– Document/Letter Delivery
– Local Purchases (e.g. Safaricom – I just Mpesa when the agent reaches the paypoint)
– Collecting Quotations for various difficult items (incl. a noticeboard, large 50-seater tent)
They also have an online booking service (www.cityrydes.com/delegate-errand) so it is really easy to delegate any errands (I usually leave stuff with my askari and they collect). They also offer end-month invoicing for ease of payment.
And even if you don’t need the service for work, they would definitely be able to pick up your Al-noor or Java take-away….
Anyway, sorry to spam but just wanted to help them drum up some business as they’ve done a great job for us! For more information, contact David (firstname.lastname@example.org), call on 0724841570, or check out the website.
Allow yourself to spend more time on the work that matters to you, delegate. Talk to us!
We all love touring! 😉 I especially love going to new towns and cities that I have never been before. This is where City Tours come in Handy. The problem with new places is that you do not know where the best hangout places are, or where the great sights are, so you more likely than not ask for directions a lot (never mind that language barriers may cause you to have to ask many people) but also take awkward U-turns while trying to get Google to understand you 😀
So here it is! Your guide to places that you should consider visiting when on you first visit a new city.
- Go to the beach. If the city has a shoreline, this should be the first place to visit. It is free and will provide you with a good place to know ‘where to start’ as you watch the waves and the boats.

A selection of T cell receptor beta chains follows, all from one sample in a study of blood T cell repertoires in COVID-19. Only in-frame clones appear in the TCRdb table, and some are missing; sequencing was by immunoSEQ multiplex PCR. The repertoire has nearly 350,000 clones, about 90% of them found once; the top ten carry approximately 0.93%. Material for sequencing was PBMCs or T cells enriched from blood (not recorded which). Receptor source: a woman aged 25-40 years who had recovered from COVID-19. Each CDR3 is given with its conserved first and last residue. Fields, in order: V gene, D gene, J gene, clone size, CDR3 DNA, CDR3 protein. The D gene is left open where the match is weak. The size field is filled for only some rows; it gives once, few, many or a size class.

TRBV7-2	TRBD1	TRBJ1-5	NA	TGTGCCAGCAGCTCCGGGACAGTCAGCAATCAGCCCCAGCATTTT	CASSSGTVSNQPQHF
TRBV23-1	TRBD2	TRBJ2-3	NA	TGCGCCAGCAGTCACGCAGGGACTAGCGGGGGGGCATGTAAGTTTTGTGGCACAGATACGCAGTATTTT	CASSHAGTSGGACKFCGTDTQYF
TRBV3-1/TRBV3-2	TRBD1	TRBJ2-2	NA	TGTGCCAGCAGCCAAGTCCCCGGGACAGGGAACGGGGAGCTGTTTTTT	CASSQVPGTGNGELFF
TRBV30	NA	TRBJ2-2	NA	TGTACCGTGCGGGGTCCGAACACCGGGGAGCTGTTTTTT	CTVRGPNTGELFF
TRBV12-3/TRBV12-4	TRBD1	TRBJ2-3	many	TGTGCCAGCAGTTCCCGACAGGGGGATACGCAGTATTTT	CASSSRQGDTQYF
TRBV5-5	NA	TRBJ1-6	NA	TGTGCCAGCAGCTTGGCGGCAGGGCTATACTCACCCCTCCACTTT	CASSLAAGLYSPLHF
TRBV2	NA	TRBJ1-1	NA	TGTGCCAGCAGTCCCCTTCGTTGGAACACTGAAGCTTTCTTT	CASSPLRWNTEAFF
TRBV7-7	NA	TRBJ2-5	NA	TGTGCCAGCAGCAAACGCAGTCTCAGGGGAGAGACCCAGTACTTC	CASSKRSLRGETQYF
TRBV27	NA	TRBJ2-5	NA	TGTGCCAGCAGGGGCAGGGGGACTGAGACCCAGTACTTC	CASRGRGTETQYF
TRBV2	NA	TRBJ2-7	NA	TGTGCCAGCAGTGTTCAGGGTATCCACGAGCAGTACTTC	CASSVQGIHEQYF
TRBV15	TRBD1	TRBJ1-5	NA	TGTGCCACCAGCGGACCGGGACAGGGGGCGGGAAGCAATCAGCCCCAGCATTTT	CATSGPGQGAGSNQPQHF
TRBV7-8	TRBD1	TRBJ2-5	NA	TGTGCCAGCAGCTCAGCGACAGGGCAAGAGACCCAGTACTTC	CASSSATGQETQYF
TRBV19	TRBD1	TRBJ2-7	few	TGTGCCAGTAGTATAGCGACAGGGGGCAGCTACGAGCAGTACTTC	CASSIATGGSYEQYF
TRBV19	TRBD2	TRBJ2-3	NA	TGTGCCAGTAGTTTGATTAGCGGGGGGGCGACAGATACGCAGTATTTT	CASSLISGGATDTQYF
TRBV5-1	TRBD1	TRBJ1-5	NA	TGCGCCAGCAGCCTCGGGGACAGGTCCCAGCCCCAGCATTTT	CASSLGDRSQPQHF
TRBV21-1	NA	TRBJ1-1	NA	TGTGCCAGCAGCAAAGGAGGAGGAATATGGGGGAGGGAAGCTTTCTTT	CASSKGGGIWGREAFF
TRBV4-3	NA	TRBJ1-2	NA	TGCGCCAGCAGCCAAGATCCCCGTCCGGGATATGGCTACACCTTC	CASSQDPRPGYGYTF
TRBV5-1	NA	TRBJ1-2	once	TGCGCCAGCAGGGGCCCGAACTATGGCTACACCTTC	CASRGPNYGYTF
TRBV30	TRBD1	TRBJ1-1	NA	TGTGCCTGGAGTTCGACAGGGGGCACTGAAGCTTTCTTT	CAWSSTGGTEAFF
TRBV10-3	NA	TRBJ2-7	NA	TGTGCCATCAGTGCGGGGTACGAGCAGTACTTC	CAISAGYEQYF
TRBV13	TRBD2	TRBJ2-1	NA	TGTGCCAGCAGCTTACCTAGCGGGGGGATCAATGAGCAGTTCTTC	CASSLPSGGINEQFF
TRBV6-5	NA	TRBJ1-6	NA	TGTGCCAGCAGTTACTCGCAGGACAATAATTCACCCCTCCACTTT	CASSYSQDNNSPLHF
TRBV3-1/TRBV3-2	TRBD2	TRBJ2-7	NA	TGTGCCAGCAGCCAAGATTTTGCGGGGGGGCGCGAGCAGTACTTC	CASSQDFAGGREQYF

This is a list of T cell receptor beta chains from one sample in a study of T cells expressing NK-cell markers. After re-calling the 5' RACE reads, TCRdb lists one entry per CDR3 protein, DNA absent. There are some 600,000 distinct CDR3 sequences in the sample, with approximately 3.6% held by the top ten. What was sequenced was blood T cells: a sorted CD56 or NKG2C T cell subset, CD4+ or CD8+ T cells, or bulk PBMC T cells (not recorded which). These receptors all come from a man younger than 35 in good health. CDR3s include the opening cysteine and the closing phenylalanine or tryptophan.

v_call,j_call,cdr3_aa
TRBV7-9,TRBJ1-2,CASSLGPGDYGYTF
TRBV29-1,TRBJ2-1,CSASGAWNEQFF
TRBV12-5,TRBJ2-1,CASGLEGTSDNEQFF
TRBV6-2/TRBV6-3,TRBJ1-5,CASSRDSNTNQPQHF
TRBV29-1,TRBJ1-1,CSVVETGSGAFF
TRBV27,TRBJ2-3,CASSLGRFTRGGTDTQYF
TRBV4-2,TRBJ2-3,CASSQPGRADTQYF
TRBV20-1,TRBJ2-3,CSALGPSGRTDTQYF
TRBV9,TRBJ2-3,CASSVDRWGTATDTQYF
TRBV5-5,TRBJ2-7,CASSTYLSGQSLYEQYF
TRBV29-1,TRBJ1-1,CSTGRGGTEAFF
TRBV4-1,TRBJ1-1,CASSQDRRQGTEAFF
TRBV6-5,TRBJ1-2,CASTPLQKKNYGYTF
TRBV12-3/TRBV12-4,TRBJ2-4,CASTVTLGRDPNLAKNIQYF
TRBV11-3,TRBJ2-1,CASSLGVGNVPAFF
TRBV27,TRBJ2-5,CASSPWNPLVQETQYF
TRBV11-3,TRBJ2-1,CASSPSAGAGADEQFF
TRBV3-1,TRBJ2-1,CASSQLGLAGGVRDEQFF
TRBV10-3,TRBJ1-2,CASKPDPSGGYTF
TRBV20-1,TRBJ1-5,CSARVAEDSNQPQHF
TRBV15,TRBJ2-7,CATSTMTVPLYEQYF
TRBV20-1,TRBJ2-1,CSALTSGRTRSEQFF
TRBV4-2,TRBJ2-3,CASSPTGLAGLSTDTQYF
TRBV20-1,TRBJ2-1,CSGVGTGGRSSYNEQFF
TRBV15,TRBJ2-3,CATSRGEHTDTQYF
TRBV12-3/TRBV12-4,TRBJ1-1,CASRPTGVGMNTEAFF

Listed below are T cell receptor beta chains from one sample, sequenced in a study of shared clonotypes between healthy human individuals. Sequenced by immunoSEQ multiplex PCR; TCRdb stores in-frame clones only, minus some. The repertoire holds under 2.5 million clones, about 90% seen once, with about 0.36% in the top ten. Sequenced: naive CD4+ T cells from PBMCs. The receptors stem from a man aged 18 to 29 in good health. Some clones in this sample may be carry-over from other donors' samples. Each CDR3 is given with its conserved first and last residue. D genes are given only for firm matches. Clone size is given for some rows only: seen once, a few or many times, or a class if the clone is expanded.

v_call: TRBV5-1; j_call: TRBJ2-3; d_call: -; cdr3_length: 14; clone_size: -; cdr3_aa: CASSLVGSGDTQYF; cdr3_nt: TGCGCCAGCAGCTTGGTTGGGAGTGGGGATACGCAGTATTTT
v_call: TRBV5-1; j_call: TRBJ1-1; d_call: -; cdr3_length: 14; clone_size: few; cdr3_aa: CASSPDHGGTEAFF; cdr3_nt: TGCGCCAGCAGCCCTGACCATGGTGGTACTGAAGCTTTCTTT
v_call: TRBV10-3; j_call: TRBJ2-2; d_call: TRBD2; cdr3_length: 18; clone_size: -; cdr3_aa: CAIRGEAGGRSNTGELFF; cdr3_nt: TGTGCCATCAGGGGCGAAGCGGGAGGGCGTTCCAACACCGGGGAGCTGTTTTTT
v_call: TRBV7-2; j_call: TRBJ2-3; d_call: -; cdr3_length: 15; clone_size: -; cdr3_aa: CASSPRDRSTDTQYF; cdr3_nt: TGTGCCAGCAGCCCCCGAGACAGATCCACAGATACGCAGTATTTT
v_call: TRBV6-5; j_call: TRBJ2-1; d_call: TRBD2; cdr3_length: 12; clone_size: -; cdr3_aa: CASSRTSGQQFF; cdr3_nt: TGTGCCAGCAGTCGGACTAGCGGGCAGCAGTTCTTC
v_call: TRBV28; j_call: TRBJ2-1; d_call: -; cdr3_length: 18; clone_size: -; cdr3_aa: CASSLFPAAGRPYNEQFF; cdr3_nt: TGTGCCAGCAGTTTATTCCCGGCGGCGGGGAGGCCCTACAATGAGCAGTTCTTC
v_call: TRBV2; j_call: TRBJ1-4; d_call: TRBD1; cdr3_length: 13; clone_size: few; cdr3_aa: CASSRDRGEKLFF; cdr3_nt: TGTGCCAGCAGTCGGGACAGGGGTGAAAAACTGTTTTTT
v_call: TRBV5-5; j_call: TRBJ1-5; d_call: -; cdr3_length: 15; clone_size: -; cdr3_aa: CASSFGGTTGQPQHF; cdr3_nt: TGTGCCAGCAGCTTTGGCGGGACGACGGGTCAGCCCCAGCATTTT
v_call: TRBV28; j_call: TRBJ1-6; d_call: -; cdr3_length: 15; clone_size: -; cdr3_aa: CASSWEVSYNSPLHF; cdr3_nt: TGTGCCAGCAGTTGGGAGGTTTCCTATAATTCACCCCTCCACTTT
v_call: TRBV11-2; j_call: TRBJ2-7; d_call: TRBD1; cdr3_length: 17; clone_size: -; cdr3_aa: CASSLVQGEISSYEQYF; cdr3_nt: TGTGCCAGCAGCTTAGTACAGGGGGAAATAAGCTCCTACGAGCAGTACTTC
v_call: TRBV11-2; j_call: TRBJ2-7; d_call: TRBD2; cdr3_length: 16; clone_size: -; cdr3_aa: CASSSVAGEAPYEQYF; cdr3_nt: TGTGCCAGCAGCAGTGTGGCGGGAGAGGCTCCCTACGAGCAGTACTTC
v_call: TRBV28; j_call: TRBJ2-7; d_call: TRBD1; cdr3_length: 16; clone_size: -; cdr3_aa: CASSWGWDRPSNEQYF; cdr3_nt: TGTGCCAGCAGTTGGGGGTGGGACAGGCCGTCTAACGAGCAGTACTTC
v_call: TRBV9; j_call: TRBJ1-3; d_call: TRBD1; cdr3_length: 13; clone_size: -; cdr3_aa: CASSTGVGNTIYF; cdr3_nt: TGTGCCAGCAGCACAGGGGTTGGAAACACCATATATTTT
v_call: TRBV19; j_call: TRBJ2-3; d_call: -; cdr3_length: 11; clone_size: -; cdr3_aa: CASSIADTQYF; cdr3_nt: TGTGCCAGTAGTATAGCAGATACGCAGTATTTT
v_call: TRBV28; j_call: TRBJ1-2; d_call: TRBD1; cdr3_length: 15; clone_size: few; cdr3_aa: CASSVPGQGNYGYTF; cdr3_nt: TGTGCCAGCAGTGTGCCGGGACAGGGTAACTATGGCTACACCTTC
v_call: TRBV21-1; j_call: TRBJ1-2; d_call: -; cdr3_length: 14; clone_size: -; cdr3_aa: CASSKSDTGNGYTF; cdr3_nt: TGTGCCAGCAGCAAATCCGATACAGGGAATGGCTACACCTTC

- Go to the public park. Public parks are a great place to get in touch with the locals. They provide for a ‘chilled out’ atmosphere where you can get a chance to observe the buildings and get in sync with the city.
- Museums. Museums provide you with a cheap guide to understanding the history of the town. They are also almost always easy to find.
- Memorial Sites. Most cities have memorial sites that are easily accessible and mostly free. They are also good spots for taking pictures!
- Markets. Markets allow you to mingle with the locals, to see what is on offer, to get ideas and who knows, maybe you can get a souvenir
- Government areas. In some cities, outside government buildings is open to the public because they are taken to be a tourist attraction. Take Nairobi city hall for example.
- Religious Area/Buildings. You have to be careful with this one though, especially when taking pictures. Places of worship are normally nicely done. It is good to walk around old buildings while looking out for murals and glass art.